Best Practices in Garden-Based Education
In a garden we are able to cultivate children’s love of learning, their appreciation of healthy food, and their connection to the natural world. With vision, commitment, and some good hard work, educators and families around the globe are ripping up pavement, sowing seeds, and growing garden classrooms because they believe children need to be engaged by hands-on learning in a context that matters to them. They need to know how delicious fresh healthy food can be; and they need to know, right down in their bones, that they are part of a vast and beautiful web of life.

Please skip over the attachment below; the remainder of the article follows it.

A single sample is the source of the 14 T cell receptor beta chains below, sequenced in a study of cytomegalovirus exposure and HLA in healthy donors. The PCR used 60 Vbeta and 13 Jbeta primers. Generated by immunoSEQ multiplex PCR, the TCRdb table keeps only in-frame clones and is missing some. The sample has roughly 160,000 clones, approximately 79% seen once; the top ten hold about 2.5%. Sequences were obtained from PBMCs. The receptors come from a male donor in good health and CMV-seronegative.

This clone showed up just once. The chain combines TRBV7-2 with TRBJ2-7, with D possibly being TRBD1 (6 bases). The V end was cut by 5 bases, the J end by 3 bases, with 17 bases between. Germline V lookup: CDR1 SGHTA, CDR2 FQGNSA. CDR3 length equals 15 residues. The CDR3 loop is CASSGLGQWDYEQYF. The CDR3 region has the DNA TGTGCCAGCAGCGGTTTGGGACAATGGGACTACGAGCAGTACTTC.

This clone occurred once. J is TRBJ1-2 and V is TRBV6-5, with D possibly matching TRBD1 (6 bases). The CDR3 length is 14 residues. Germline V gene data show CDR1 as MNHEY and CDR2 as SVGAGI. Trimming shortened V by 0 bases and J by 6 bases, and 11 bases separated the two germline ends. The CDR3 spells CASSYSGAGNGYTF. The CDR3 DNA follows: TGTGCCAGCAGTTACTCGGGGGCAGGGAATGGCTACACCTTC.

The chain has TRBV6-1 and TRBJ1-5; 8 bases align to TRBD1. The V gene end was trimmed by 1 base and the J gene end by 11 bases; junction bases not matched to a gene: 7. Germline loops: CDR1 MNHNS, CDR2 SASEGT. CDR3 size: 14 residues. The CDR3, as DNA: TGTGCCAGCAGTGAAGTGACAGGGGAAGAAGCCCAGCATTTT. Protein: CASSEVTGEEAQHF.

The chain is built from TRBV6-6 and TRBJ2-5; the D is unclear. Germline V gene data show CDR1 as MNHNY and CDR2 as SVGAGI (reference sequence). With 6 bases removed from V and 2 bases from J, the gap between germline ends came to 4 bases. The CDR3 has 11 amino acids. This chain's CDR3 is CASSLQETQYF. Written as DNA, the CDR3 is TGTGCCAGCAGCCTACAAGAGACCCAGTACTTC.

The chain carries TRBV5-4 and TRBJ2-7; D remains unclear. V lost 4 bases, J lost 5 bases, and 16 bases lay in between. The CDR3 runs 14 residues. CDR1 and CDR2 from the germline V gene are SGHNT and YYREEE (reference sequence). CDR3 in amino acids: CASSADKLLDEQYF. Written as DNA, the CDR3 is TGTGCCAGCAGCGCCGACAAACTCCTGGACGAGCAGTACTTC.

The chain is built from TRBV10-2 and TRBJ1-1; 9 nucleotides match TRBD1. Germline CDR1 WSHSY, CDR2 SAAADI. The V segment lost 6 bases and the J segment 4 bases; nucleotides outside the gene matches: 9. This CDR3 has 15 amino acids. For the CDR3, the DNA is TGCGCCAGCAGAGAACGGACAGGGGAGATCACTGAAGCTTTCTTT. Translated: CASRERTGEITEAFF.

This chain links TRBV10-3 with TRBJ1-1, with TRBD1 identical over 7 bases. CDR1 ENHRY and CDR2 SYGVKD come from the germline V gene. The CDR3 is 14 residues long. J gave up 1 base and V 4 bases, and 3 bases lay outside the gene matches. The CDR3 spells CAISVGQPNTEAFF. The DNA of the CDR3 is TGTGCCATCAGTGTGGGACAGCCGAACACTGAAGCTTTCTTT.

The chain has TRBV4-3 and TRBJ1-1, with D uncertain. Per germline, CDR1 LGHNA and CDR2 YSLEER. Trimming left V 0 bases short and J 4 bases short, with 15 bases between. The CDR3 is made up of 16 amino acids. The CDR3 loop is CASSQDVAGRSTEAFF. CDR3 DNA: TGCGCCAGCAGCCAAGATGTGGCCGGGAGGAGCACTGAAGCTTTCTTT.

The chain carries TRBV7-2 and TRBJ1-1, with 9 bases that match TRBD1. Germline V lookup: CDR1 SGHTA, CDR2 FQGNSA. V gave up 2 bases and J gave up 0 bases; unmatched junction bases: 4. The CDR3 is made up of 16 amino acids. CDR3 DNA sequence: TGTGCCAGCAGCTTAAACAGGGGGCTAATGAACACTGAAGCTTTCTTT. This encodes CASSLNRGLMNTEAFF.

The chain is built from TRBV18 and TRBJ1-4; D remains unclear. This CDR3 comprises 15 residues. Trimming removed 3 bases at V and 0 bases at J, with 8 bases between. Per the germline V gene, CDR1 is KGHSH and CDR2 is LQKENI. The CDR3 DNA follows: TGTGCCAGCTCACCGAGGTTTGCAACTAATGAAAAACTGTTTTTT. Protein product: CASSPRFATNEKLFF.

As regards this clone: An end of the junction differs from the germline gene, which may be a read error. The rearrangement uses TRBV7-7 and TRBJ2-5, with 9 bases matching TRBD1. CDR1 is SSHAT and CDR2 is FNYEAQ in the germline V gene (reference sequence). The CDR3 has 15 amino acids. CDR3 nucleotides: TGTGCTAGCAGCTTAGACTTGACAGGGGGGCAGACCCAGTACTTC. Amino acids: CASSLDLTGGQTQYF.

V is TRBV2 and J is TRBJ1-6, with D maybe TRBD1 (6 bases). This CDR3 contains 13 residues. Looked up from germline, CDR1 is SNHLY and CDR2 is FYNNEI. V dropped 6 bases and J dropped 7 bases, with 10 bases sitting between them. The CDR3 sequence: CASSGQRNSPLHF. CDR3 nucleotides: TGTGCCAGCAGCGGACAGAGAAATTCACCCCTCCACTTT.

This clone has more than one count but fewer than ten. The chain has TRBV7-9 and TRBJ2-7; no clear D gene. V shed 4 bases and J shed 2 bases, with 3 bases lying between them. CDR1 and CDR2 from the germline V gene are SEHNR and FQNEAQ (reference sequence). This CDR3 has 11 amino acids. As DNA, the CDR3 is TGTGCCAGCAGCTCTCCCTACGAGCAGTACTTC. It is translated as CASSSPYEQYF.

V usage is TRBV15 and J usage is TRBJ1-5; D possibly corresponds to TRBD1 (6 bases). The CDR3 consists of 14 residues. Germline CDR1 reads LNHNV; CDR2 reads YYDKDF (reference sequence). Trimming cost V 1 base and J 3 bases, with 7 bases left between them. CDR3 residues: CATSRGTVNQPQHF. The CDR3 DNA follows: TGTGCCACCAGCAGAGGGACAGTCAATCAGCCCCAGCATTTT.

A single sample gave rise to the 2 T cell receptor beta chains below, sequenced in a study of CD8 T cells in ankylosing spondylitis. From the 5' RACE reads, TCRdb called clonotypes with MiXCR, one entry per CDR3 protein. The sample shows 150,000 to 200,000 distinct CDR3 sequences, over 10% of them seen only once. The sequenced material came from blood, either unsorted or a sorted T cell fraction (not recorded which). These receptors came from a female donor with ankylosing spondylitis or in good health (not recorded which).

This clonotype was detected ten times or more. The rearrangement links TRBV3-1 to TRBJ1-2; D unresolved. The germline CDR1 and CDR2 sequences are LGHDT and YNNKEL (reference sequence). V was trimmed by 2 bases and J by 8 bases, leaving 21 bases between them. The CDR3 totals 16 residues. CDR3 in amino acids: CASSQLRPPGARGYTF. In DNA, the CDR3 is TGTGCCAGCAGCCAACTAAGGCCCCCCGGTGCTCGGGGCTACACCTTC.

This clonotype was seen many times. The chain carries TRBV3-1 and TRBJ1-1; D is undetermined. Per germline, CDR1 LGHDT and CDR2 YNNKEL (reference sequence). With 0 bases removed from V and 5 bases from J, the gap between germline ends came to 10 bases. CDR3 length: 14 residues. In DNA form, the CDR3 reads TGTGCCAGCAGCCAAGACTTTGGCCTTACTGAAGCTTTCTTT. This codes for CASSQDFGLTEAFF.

And so, in schoolyards and community spaces across the country, a movement has been born. As a result, new questions have emerged. Chief among them: how do we best use these gardens to achieve our goals and provide all children with the best possible experiences? In Teaching in Nature's Classroom: Core Principles of Garden-Based Education, Nathan Larson shares a philosophy of teaching in the garden. Rooted in years of experience and supported by research, Larson presents fifteen guiding principles of garden-based education. These principles and best practices are illustrated through engaging stories from the field. The book features vivid paintings by mural artist Becky Redelings and connections to the research literature provided by Alex Wells and Sam Dennis of the University of Wisconsin Environmental Design Lab.